A Coaching Power Tool created by Vishwanath P
(Executive Coach, INDIA)
Stop thinking in terms of limitations and start thinking in terms of possibilities
As the humankind has evolved over time, our survival has often depended on our ability to spot danger in our immediate environment. Not only has this helped us respond quickly to the imminent danger but also helped our evolution along. And as we stand today, with no real danger lurking around the next bush, our instincts have now moved on to being able to very quickly locate what what’s wrong with things around us.
Growing up as children, we are mostly taught about what we are not doing correctly. As adults, our careers actually begin to depend upon our ability to spot “problems” quickly. No wonder then, that as adults, our key strengths lie in quickly zoning into what is wrong.
This seems to apply to all areas of life. For e.g. Our “feedback” begins to consist of what the person is not doing right or what the persons “problems” are. Be it tasks, people or politics, we have, over time, become trained to view everything through a “problem seeking” lens. If we pay close attention to our inner dialogue, most of us will discover that our minds are constantly focusing on problems around us – be it the traffic, the neighbor next door or our work.
The moment we spot a problem, it begins to causes stress and negative energies to build up at both the physiological and psychological levels. Often, the mind can go into an infinite loop over the problem, causing a spiraling down of our energy levels. Our response to finding a problem is to go looking for the causes of the problem and trying to device a way out if it.
There is much to be said about problem solving approaches and the usefulness of it. It is a rational logical step-by-step approach that builds towards a solution. But one must also pay attention to not just the “rational” but also the “arational” which responds to a completely different set of cues. It is important to remember that the “problem mindset” can sometimes constrain our ability to think and be creative in our response.
It is here that the “possibility” mindset needs to evoked. The “possibilities” view opens up a new array of possible futures and engages us with the energy that comes from hope and anticipation. Often, in looking at these scenarios and the emotional energy created, the problems can lose their grip our thinking and we are invited into a new world and paradigm, which automatically solves the “problem” in its wake.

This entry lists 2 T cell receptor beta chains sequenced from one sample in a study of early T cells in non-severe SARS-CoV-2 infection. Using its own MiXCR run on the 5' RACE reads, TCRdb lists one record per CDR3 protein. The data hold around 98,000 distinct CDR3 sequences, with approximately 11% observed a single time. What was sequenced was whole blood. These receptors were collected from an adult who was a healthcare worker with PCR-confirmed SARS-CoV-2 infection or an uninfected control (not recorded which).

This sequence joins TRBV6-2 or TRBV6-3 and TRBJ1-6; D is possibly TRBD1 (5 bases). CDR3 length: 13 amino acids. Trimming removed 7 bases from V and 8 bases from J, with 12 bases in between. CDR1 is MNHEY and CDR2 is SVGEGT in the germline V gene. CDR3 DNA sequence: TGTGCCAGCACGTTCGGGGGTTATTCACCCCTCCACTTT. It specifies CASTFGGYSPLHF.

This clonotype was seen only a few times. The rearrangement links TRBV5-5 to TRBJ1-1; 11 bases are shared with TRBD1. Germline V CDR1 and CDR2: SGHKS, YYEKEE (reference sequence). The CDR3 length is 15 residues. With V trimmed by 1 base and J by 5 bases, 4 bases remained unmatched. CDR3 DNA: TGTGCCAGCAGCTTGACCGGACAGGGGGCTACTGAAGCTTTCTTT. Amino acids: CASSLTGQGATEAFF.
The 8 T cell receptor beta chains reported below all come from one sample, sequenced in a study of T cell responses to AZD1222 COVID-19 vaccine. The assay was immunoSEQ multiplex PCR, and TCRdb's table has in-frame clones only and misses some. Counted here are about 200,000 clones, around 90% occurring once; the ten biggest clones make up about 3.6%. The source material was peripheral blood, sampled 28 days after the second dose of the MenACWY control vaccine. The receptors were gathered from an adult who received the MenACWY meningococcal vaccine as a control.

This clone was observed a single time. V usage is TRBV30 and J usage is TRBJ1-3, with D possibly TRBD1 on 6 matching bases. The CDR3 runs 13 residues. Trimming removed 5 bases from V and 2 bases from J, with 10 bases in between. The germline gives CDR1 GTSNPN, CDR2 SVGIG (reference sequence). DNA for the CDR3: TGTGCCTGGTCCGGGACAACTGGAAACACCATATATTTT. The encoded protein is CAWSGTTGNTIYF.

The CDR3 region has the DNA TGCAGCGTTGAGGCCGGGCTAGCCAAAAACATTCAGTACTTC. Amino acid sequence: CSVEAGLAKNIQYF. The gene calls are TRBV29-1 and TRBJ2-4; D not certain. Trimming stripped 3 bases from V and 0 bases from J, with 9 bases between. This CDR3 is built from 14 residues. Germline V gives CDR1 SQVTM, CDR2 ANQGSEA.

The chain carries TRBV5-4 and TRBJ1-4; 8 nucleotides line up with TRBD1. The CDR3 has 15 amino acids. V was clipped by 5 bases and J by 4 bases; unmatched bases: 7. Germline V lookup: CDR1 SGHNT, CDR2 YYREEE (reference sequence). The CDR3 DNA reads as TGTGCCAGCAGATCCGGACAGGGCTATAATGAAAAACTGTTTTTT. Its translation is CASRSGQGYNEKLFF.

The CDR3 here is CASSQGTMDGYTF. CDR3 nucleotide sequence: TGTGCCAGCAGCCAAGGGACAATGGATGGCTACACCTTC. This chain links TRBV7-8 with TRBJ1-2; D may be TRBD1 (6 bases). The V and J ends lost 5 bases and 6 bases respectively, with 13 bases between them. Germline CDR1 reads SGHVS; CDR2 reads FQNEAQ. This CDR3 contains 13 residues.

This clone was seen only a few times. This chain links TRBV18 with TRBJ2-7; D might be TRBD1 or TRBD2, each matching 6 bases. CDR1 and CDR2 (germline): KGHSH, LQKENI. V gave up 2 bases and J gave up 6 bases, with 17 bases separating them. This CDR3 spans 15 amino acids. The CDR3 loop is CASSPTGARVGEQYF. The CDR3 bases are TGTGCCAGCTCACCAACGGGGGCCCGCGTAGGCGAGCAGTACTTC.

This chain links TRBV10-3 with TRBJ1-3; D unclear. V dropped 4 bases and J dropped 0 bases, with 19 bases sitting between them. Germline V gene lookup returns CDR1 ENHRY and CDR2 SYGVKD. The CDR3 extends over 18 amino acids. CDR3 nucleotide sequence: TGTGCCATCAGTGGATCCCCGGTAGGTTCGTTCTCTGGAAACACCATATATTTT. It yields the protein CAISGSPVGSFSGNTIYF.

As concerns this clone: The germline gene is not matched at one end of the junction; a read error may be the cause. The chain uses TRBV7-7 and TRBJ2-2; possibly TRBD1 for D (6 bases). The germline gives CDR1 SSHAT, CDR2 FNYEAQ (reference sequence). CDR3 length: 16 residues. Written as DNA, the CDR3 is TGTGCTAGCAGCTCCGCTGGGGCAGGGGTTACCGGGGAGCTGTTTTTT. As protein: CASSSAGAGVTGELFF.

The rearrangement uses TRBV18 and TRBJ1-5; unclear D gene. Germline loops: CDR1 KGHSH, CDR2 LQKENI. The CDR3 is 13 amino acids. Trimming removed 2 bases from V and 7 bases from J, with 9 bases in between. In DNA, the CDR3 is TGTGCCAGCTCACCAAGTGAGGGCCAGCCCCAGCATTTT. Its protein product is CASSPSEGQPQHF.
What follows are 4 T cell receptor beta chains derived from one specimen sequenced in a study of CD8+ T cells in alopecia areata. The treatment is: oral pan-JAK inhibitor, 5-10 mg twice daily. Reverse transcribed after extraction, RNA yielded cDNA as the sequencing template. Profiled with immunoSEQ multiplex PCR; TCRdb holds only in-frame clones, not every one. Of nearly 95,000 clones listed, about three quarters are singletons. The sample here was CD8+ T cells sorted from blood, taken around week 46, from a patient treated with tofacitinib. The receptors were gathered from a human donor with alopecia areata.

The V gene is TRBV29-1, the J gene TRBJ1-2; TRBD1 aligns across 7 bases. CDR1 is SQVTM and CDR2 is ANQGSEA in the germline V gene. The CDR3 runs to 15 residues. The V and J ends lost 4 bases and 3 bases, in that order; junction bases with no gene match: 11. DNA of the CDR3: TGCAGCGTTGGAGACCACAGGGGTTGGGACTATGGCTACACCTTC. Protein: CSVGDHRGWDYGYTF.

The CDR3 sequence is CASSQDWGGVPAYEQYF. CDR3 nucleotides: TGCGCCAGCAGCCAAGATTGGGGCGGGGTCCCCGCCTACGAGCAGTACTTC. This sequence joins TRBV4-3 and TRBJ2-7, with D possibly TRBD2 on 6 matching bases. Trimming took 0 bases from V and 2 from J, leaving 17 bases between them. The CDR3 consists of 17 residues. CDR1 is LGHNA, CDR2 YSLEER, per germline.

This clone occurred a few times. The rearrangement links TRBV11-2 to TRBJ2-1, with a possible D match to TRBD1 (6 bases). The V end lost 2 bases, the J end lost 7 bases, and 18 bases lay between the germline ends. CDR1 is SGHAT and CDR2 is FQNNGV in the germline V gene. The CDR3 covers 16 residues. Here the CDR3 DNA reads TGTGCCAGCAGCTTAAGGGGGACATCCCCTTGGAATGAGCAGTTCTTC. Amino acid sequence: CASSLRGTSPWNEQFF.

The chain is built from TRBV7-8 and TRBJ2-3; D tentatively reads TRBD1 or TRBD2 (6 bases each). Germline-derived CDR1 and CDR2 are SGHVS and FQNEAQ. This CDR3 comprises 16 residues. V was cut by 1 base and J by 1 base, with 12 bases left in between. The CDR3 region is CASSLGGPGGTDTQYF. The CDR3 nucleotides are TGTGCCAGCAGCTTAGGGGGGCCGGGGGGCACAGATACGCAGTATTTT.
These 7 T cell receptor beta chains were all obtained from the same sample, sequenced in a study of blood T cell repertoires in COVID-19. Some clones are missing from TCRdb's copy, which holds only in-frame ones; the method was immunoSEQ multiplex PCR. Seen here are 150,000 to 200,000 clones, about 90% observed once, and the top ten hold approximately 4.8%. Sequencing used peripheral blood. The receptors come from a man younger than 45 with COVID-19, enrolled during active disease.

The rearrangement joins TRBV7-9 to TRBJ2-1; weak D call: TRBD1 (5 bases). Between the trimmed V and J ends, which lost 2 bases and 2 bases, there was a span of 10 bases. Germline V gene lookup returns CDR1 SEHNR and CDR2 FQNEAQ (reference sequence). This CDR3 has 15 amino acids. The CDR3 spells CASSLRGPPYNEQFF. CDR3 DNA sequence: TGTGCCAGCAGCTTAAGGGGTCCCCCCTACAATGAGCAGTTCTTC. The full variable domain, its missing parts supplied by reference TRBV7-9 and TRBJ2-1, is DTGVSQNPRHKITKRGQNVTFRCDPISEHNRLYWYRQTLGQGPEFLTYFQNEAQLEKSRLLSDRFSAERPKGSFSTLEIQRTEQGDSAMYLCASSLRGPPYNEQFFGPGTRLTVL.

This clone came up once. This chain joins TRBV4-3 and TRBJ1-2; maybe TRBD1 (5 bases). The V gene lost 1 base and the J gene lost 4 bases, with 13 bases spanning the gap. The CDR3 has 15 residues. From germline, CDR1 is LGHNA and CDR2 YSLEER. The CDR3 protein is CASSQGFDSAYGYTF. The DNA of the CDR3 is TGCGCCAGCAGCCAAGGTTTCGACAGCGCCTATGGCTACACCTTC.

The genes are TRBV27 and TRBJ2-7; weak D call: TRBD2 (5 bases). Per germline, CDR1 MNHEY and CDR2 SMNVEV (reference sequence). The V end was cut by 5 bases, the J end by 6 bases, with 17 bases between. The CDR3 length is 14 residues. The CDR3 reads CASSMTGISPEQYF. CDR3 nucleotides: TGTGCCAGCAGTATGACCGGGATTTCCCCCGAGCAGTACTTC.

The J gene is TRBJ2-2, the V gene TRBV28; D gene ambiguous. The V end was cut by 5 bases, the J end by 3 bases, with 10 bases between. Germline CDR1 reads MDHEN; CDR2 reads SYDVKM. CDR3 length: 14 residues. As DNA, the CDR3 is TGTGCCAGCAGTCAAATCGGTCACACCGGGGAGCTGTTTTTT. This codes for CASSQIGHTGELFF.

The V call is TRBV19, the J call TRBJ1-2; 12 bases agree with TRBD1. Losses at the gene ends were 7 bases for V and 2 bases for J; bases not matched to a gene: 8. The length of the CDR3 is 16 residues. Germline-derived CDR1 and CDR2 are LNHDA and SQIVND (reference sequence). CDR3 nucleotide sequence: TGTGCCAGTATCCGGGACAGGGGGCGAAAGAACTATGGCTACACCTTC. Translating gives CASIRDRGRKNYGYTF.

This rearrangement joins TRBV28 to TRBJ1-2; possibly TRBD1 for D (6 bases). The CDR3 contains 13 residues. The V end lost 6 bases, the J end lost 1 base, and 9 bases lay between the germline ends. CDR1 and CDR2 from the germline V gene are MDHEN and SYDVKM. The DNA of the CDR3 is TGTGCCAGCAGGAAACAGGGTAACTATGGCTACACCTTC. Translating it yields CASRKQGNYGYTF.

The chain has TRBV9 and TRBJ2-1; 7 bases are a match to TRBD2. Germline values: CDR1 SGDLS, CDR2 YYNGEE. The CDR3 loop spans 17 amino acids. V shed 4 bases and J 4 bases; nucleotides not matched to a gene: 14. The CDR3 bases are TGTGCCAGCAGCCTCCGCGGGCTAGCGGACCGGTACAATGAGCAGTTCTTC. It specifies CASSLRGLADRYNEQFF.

Defining a Problem
A problem is an obstacle, impediment, difficulty or challenge, or any situation that invites resolution. A problem implies an apparent deficiency, doubt or inconsistency that prevents the desired outcome from taking place. Very often during coaching conversations, the client will bring up the “problems” that he is facing or is likely to face.
Possibility is defined in this paper as “that which has a future potential or prospect of happening”. This is the world that is waiting to emerge. Scenarios that hold the potential of coming true.
The human mind, in looking at possibilities brings forth energy and a commitment to a future yet to be born.
Using this frame of reference is very useful when we find ourselves “stuck” with one or many problems together – wherein, one is not making headway. Using the rational problem solving approach in such situations can actually create a negative spiral and end up in loss of focus and more importantly loss of motivation and will to act.
At these times, moving to “possibilities” view helps shift both the psychological and physiological energy towards the future. The crux of the shift is investing our energy in exploring the possible futures that are waiting to emerge. This engages both the cognitive and emotive aspects of ourselves and therefore creates both the intended future and also embeds in itself a course of action. This creates not only a desire towards movement but sometimes also challenges the very paradigm in which the problem arises.